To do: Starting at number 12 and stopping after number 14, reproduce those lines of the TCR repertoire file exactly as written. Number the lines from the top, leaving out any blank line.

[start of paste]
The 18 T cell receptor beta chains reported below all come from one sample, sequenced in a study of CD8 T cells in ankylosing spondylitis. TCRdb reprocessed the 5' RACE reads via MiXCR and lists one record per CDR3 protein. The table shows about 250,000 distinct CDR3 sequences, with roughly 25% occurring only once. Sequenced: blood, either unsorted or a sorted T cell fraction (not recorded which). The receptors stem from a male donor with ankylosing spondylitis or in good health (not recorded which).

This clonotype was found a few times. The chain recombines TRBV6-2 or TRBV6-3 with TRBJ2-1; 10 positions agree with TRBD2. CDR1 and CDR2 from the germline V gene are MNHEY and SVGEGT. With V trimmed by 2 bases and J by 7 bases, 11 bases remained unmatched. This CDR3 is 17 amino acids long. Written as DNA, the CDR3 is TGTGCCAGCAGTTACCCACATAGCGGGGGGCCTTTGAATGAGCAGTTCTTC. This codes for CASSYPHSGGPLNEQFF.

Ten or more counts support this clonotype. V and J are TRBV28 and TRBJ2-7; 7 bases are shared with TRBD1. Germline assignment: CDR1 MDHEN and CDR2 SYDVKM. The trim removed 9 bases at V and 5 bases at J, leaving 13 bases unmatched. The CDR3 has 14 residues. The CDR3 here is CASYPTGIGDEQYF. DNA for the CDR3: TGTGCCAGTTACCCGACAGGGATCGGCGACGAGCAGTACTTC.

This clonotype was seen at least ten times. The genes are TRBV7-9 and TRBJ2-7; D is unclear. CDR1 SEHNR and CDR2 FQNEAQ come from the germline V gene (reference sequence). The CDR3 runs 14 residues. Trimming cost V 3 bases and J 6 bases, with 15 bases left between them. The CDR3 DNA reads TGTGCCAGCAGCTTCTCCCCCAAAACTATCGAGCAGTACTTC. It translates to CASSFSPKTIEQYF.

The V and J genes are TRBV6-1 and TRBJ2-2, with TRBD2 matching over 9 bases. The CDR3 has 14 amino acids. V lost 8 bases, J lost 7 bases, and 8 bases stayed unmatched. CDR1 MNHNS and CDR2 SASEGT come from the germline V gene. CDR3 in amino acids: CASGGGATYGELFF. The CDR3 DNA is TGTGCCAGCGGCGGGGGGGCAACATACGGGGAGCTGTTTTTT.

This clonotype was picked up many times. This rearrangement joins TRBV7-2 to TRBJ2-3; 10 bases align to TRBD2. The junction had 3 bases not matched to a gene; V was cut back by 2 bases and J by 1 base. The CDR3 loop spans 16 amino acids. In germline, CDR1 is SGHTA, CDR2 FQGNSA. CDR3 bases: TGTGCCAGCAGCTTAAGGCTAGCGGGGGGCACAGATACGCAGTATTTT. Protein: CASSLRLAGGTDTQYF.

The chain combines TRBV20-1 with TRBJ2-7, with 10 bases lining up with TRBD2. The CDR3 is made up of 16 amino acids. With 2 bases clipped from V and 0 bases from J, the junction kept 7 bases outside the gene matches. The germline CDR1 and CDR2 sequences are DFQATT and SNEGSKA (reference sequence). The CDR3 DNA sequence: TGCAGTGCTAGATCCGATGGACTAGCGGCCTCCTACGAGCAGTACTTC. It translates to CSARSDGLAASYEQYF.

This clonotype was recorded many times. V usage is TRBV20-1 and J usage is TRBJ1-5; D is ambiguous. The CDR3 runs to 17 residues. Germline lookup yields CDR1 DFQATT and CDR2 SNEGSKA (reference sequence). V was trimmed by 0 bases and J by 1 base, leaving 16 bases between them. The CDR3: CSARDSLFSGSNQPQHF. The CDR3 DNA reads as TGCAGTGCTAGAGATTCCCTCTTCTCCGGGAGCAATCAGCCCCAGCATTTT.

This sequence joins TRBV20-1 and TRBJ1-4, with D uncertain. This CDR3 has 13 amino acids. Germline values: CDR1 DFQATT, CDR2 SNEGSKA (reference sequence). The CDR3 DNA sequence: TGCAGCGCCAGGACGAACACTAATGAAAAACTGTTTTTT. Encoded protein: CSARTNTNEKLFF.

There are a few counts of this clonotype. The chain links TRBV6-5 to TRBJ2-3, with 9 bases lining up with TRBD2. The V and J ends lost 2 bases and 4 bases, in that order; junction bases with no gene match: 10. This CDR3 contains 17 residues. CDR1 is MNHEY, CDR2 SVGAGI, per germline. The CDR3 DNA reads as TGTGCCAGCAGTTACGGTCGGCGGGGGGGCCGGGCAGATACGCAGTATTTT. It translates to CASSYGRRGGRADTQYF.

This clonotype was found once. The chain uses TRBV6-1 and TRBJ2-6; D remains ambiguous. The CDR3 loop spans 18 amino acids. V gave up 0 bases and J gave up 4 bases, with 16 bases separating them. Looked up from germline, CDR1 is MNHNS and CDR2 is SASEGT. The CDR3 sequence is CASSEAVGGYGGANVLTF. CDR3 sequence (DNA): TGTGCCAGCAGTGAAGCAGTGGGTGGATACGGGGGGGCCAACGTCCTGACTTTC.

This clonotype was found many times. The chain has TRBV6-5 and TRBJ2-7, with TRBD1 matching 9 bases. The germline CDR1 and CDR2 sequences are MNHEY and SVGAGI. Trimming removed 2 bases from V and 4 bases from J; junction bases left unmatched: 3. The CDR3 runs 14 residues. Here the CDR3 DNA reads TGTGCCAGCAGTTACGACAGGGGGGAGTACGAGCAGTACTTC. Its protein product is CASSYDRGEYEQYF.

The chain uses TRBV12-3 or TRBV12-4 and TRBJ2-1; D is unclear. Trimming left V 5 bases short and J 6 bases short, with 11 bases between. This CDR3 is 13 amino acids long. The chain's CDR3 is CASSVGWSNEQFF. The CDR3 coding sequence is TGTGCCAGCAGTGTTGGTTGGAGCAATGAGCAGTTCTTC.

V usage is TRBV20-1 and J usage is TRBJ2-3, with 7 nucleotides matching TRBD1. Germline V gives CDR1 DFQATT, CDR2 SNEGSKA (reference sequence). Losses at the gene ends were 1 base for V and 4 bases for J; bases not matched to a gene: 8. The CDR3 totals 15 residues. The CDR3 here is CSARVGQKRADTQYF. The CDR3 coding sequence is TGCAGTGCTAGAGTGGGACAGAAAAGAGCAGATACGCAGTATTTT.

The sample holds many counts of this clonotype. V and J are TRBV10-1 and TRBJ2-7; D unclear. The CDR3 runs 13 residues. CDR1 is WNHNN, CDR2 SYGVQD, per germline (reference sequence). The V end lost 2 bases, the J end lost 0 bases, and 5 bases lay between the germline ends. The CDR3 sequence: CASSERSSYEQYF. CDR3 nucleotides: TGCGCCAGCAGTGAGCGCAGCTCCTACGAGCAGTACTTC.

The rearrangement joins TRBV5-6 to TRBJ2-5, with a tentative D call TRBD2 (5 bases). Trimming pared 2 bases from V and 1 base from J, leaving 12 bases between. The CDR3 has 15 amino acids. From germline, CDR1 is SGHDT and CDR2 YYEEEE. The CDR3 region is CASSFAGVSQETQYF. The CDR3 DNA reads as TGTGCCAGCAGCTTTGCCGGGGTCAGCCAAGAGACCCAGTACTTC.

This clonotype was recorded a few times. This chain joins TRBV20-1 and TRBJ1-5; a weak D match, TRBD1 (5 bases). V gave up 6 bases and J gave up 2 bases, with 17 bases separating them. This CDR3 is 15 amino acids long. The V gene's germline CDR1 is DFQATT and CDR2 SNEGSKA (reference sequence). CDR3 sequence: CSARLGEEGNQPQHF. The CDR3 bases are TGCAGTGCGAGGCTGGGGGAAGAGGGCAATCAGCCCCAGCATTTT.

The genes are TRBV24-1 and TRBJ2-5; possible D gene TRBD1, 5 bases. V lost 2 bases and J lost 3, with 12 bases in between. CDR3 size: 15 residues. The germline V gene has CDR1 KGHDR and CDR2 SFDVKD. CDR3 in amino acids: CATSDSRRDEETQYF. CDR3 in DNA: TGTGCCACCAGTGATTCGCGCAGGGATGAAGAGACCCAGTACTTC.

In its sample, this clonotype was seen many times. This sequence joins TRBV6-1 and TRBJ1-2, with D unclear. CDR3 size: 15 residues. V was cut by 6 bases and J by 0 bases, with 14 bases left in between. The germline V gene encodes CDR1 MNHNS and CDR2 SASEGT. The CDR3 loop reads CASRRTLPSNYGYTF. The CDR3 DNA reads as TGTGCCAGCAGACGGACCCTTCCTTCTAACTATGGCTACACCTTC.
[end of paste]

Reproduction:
This clonotype was found many times. The chain has TRBV6-5 and TRBJ2-7, with TRBD1 matching 9 bases. The germline CDR1 and CDR2 sequences are MNHEY and SVGAGI. Trimming removed 2 bases from V and 4 bases from J; junction bases left unmatched: 3. The CDR3 runs 14 residues. Here the CDR3 DNA reads TGTGCCAGCAGTTACGACAGGGGGGAGTACGAGCAGTACTTC. Its protein product is CASSYDRGEYEQYF.

The chain uses TRBV12-3 or TRBV12-4 and TRBJ2-1; D is unclear. Trimming left V 5 bases short and J 6 bases short, with 11 bases between. This CDR3 is 13 amino acids long. The chain's CDR3 is CASSVGWSNEQFF. The CDR3 coding sequence is TGTGCCAGCAGTGTTGGTTGGAGCAATGAGCAGTTCTTC.

V usage is TRBV20-1 and J usage is TRBJ2-3, with 7 nucleotides matching TRBD1. Germline V gives CDR1 DFQATT, CDR2 SNEGSKA (reference sequence). Losses at the gene ends were 1 base for V and 4 bases for J; bases not matched to a gene: 8. The CDR3 totals 15 residues. The CDR3 here is CSARVGQKRADTQYF. The CDR3 coding sequence is TGCAGTGCTAGAGTGGGACAGAAAAGAGCAGATACGCAGTATTTT.